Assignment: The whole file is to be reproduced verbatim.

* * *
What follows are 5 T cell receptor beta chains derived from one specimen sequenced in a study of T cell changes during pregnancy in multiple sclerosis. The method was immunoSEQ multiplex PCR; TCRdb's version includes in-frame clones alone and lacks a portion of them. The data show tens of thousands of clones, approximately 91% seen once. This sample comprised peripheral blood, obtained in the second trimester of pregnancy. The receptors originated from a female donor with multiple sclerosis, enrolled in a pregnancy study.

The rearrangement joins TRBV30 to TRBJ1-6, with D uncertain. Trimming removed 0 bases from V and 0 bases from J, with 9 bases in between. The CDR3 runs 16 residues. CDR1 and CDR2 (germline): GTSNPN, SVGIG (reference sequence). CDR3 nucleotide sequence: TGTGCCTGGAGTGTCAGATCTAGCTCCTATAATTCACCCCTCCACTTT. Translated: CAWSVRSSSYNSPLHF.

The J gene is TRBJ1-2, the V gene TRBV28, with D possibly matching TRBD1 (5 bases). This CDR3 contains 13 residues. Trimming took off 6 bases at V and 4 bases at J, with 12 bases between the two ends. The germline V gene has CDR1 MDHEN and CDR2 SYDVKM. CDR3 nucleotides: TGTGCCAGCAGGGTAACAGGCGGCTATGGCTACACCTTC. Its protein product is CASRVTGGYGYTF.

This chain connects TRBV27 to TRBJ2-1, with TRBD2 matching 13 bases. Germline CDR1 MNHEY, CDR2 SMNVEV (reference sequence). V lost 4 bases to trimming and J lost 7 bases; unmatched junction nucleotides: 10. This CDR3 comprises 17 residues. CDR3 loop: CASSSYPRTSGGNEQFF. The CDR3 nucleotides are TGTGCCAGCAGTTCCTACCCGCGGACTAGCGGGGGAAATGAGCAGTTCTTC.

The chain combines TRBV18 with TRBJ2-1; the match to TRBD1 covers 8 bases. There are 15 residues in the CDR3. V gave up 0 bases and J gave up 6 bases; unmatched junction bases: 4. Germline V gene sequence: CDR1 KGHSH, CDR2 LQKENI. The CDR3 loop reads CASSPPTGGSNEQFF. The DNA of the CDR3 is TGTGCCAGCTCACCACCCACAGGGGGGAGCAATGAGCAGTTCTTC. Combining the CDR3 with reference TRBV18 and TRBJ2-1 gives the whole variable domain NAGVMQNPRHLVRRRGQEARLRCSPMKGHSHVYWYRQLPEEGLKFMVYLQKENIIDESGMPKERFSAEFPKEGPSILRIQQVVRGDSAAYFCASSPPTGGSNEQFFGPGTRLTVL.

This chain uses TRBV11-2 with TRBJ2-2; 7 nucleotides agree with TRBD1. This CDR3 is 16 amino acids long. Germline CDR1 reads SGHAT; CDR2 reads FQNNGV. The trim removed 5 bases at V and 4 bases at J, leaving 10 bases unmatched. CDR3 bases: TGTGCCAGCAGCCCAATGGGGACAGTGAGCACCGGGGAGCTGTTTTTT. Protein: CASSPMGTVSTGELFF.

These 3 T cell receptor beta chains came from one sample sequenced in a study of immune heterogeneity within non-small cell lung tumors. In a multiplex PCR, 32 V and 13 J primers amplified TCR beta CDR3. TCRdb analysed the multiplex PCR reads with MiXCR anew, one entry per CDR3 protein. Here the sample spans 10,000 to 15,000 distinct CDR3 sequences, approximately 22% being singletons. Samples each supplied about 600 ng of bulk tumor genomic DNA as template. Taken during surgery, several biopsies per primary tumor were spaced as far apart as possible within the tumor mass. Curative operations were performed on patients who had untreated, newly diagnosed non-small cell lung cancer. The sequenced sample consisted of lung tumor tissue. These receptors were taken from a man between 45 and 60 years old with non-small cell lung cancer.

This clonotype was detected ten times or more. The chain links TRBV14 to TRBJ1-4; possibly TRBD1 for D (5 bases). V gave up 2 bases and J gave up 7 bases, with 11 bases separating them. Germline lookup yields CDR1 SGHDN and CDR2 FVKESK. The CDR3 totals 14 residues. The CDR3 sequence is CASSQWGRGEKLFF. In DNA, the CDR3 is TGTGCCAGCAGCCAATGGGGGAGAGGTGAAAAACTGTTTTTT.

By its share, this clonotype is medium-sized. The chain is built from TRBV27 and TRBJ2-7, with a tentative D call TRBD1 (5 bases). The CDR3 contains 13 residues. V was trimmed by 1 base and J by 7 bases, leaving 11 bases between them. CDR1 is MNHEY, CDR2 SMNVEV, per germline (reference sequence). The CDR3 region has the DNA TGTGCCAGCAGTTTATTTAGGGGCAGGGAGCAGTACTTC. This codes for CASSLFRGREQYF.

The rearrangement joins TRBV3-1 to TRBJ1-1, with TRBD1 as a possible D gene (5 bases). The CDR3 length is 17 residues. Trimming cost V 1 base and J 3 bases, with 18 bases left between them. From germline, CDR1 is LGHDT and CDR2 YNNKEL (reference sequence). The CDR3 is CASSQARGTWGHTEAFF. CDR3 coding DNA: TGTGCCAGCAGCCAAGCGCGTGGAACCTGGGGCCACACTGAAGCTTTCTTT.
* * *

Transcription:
What follows are 5 T cell receptor beta chains derived from one specimen sequenced in a study of T cell changes during pregnancy in multiple sclerosis. The method was immunoSEQ multiplex PCR; TCRdb's version includes in-frame clones alone and lacks a portion of them. The data show tens of thousands of clones, approximately 91% seen once. This sample comprised peripheral blood, obtained in the second trimester of pregnancy. The receptors originated from a female donor with multiple sclerosis, enrolled in a pregnancy study.

The rearrangement joins TRBV30 to TRBJ1-6, with D uncertain. Trimming removed 0 bases from V and 0 bases from J, with 9 bases in between. The CDR3 runs 16 residues. CDR1 and CDR2 (germline): GTSNPN, SVGIG (reference sequence). CDR3 nucleotide sequence: TGTGCCTGGAGTGTCAGATCTAGCTCCTATAATTCACCCCTCCACTTT. Translated: CAWSVRSSSYNSPLHF.

The J gene is TRBJ1-2, the V gene TRBV28, with D possibly matching TRBD1 (5 bases). This CDR3 contains 13 residues. Trimming took off 6 bases at V and 4 bases at J, with 12 bases between the two ends. The germline V gene has CDR1 MDHEN and CDR2 SYDVKM. CDR3 nucleotides: TGTGCCAGCAGGGTAACAGGCGGCTATGGCTACACCTTC. Its protein product is CASRVTGGYGYTF.

This chain connects TRBV27 to TRBJ2-1, with TRBD2 matching 13 bases. Germline CDR1 MNHEY, CDR2 SMNVEV (reference sequence). V lost 4 bases to trimming and J lost 7 bases; unmatched junction nucleotides: 10. This CDR3 comprises 17 residues. CDR3 loop: CASSSYPRTSGGNEQFF. The CDR3 nucleotides are TGTGCCAGCAGTTCCTACCCGCGGACTAGCGGGGGAAATGAGCAGTTCTTC.

The chain combines TRBV18 with TRBJ2-1; the match to TRBD1 covers 8 bases. There are 15 residues in the CDR3. V gave up 0 bases and J gave up 6 bases; unmatched junction bases: 4. Germline V gene sequence: CDR1 KGHSH, CDR2 LQKENI. The CDR3 loop reads CASSPPTGGSNEQFF. The DNA of the CDR3 is TGTGCCAGCTCACCACCCACAGGGGGGAGCAATGAGCAGTTCTTC. Combining the CDR3 with reference TRBV18 and TRBJ2-1 gives the whole variable domain NAGVMQNPRHLVRRRGQEARLRCSPMKGHSHVYWYRQLPEEGLKFMVYLQKENIIDESGMPKERFSAEFPKEGPSILRIQQVVRGDSAAYFCASSPPTGGSNEQFFGPGTRLTVL.

This chain uses TRBV11-2 with TRBJ2-2; 7 nucleotides agree with TRBD1. This CDR3 is 16 amino acids long. Germline CDR1 reads SGHAT; CDR2 reads FQNNGV. The trim removed 5 bases at V and 4 bases at J, leaving 10 bases unmatched. CDR3 bases: TGTGCCAGCAGCCCAATGGGGACAGTGAGCACCGGGGAGCTGTTTTTT. Protein: CASSPMGTVSTGELFF.

These 3 T cell receptor beta chains came from one sample sequenced in a study of immune heterogeneity within non-small cell lung tumors. In a multiplex PCR, 32 V and 13 J primers amplified TCR beta CDR3. TCRdb analysed the multiplex PCR reads with MiXCR anew, one entry per CDR3 protein. Here the sample spans 10,000 to 15,000 distinct CDR3 sequences, approximately 22% being singletons. Samples each supplied about 600 ng of bulk tumor genomic DNA as template. Taken during surgery, several biopsies per primary tumor were spaced as far apart as possible within the tumor mass. Curative operations were performed on patients who had untreated, newly diagnosed non-small cell lung cancer. The sequenced sample consisted of lung tumor tissue. These receptors were taken from a man between 45 and 60 years old with non-small cell lung cancer.

This clonotype was detected ten times or more. The chain links TRBV14 to TRBJ1-4; possibly TRBD1 for D (5 bases). V gave up 2 bases and J gave up 7 bases, with 11 bases separating them. Germline lookup yields CDR1 SGHDN and CDR2 FVKESK. The CDR3 totals 14 residues. The CDR3 sequence is CASSQWGRGEKLFF. In DNA, the CDR3 is TGTGCCAGCAGCCAATGGGGGAGAGGTGAAAAACTGTTTTTT.

By its share, this clonotype is medium-sized. The chain is built from TRBV27 and TRBJ2-7, with a tentative D call TRBD1 (5 bases). The CDR3 contains 13 residues. V was trimmed by 1 base and J by 7 bases, leaving 11 bases between them. CDR1 is MNHEY, CDR2 SMNVEV, per germline (reference sequence). The CDR3 region has the DNA TGTGCCAGCAGTTTATTTAGGGGCAGGGAGCAGTACTTC. This codes for CASSLFRGREQYF.

The rearrangement joins TRBV3-1 to TRBJ1-1, with TRBD1 as a possible D gene (5 bases). The CDR3 length is 17 residues. Trimming cost V 1 base and J 3 bases, with 18 bases left between them. From germline, CDR1 is LGHDT and CDR2 YNNKEL (reference sequence). The CDR3 is CASSQARGTWGHTEAFF. CDR3 coding DNA: TGTGCCAGCAGCCAAGCGCGTGGAACCTGGGGCCACACTGAAGCTTTCTTT.